Reality, however, dictates that I need medical help to achieve my transition goals. Do I like it? No. Is it cheap? No. However, practicality rules the day here. This isn't my first time to the "It's not fair!" rodeo, and I'm sure it won't be my last. I don't want to buy expensive progressive lenses, or look ahead to expensive low-vision aids, or consider braille lessons, but that's the way my cookie crumbles. More and more, I see transition in a similar way: a necessary evil, predicated on medical gatekeeping, with the end of being a run-of-the-mill girl in mind.
My agreement or disagreement with the GID diagnosis is immaterial to tax breaks, psychology scholarship, or my medical treatment. By the same token, I'd love to hear about a cure for XLRS, but I fully understand that there just isn't enough need for a cure to finance the research. In the meantime I simply accept that some things will be more expensive for me, and while that's not morally okay it's just the way things work right now.
Going back to practicality, I have spent a lot of money on my transition, from hair removal to hormones to wardrobe, not to mention the long-term losses that unfortunately come with the disparity between male and female pay rates. I've played by the medical gatekeepers' rules, gone through my pain and suffering, and I have just as much right to define my trans status as a disorder as others have to define it as an identity. Furthermore, I feel that I've earned the right to be low-key about my transition; I don't wear the "I'm trans!" pin everywhere I go, and for the most part I get along just fine as a woman.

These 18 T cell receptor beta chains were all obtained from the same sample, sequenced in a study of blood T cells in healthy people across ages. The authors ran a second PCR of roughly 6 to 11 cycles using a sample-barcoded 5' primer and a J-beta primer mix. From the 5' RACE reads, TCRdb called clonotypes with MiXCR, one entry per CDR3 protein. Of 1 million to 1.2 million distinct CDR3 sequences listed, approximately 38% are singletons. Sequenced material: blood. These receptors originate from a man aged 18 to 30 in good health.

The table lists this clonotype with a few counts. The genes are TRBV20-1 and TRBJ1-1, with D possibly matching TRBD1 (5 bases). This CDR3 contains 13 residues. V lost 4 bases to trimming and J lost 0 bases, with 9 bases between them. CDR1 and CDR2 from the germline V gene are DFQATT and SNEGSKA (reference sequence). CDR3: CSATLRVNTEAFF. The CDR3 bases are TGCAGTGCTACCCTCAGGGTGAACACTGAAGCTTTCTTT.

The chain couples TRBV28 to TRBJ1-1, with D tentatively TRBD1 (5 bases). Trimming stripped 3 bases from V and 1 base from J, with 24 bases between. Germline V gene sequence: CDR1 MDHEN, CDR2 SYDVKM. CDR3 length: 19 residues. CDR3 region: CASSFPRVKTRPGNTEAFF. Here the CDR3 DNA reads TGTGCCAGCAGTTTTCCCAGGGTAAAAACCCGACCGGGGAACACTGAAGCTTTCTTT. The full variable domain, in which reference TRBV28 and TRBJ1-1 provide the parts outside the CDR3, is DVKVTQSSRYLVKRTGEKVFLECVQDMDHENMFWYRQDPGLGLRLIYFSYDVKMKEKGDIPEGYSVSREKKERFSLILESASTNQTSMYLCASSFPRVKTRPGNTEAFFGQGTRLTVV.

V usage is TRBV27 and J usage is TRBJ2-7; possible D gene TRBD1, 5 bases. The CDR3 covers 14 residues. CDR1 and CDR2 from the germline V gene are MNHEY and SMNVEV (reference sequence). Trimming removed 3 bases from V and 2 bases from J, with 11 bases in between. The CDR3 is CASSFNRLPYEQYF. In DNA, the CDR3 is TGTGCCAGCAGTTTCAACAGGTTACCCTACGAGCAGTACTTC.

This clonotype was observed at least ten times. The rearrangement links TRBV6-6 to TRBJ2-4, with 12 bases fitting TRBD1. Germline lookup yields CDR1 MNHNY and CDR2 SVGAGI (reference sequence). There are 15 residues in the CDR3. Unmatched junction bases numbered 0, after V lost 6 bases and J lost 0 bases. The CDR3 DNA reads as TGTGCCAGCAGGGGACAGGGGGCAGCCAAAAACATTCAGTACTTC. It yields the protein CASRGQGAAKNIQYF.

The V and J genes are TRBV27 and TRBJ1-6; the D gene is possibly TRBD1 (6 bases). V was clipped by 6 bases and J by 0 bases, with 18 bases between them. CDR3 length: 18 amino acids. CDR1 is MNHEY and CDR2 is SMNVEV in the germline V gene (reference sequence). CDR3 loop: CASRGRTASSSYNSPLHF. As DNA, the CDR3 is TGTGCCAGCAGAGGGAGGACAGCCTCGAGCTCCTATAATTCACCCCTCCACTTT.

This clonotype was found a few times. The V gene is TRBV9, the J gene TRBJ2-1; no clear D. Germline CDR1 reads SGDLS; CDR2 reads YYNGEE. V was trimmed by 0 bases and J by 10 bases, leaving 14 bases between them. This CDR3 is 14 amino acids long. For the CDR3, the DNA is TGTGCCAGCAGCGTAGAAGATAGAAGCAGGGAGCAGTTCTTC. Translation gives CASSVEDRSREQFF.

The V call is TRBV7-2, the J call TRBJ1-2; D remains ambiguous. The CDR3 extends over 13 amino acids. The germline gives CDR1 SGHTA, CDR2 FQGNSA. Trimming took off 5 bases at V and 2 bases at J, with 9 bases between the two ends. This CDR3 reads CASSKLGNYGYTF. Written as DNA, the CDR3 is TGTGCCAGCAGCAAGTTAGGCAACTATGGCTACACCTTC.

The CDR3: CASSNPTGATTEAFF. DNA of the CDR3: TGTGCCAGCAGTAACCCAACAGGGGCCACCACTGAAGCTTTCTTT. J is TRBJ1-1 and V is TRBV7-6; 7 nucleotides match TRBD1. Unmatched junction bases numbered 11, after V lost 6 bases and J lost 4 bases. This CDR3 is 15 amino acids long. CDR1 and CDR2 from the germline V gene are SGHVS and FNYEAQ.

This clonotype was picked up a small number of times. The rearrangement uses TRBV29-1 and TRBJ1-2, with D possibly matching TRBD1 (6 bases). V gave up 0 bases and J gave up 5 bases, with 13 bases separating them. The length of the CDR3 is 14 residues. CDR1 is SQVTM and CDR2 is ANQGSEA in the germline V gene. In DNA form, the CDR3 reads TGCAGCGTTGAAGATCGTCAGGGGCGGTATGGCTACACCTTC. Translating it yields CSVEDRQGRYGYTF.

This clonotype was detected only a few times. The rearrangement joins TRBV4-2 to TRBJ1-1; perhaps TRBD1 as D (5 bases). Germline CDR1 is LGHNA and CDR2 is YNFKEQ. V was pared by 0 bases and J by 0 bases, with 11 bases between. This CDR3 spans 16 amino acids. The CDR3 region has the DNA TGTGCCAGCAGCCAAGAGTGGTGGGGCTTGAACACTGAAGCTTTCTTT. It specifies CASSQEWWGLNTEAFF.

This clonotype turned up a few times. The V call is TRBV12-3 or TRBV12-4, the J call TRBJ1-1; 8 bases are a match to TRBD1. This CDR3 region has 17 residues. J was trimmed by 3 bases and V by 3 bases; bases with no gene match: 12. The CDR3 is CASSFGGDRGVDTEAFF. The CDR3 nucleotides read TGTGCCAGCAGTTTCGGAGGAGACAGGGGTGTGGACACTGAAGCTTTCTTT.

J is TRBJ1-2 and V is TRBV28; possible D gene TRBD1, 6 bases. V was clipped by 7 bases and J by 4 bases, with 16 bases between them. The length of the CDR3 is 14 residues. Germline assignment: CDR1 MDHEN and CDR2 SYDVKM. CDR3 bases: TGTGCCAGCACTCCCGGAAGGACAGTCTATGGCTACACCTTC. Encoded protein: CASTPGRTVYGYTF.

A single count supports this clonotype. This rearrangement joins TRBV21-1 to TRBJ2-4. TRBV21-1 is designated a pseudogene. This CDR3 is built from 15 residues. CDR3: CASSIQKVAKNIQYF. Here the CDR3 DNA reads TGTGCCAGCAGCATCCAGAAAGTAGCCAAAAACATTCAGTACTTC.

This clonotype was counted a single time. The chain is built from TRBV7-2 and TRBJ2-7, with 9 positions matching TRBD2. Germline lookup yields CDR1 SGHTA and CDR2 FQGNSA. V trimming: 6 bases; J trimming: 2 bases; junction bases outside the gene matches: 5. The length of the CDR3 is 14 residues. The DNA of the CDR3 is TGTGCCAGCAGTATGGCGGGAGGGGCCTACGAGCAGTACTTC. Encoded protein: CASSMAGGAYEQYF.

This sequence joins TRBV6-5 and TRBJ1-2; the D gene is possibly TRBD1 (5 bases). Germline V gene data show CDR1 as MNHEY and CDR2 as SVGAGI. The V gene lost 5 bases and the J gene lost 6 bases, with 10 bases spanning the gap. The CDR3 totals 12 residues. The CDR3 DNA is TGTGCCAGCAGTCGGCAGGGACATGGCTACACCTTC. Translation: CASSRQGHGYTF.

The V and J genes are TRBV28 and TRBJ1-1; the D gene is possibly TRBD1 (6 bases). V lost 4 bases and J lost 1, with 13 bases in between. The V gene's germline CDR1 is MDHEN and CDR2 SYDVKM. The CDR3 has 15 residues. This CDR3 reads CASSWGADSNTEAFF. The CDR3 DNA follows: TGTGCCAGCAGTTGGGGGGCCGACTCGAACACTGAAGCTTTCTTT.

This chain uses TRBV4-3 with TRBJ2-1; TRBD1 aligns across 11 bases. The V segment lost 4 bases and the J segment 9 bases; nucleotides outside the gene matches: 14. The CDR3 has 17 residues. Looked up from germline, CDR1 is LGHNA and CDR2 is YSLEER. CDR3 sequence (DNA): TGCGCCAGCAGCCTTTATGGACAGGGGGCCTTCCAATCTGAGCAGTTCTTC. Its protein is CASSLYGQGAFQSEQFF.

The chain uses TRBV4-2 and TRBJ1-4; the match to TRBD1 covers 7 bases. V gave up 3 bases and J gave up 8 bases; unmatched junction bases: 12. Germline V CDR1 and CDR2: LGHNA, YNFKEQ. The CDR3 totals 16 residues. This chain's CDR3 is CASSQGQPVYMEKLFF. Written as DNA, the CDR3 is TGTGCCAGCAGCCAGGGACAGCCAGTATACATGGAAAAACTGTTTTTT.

I am visually impaired, but I am loathe to center my identify on this fact. The same applies to my trans status. My goal from the very start of my transition was to be a woman. It always has been, and always will be my ideal end result. While transgender is part of my identity, it is not me: I am not third gender, and despite the fact that our medical establishment requires the diagnosis of a disorder to meter treatment I am not a "broken" person because of the diagnosis.
"Disordered" doesn't mean broken
The tl;dr here is simple: the system sucks, but that's not going to change just because we lament the sentiment of transgender as a disorder. By society's medical, legal, and financial definitions, we are disordered: we are people whose gender doesn't match our sex and whose condition requires medical correction. That's the definition of disorder: something that is out of order. Plain and simple, clear as crystal. Does the fact that our condition is a disorder mean that we, as people, are disordered? As a genetic-disorder laden, visually-handicapped woman, I say no.
People sometimes ask me why trans people can't get it together, lobby-wise. I think part of the answer lays in the definitions of the group: some of us never wanted to be trans in the first place. Many will find ways to come out of the end of the tunnel, completely mainstreamed and comfortable with being their target sex, despite their history. For many - myself included - that is the end-goal: integration, not salient identity. I'm a half-blind girl that used to be a boy, if you have to know, but we don't talk about it that often.
Are we perfect in the gender of our choosing? Hardly. But then again, nobody in this world can afford be so blind as to ignore their imperfections.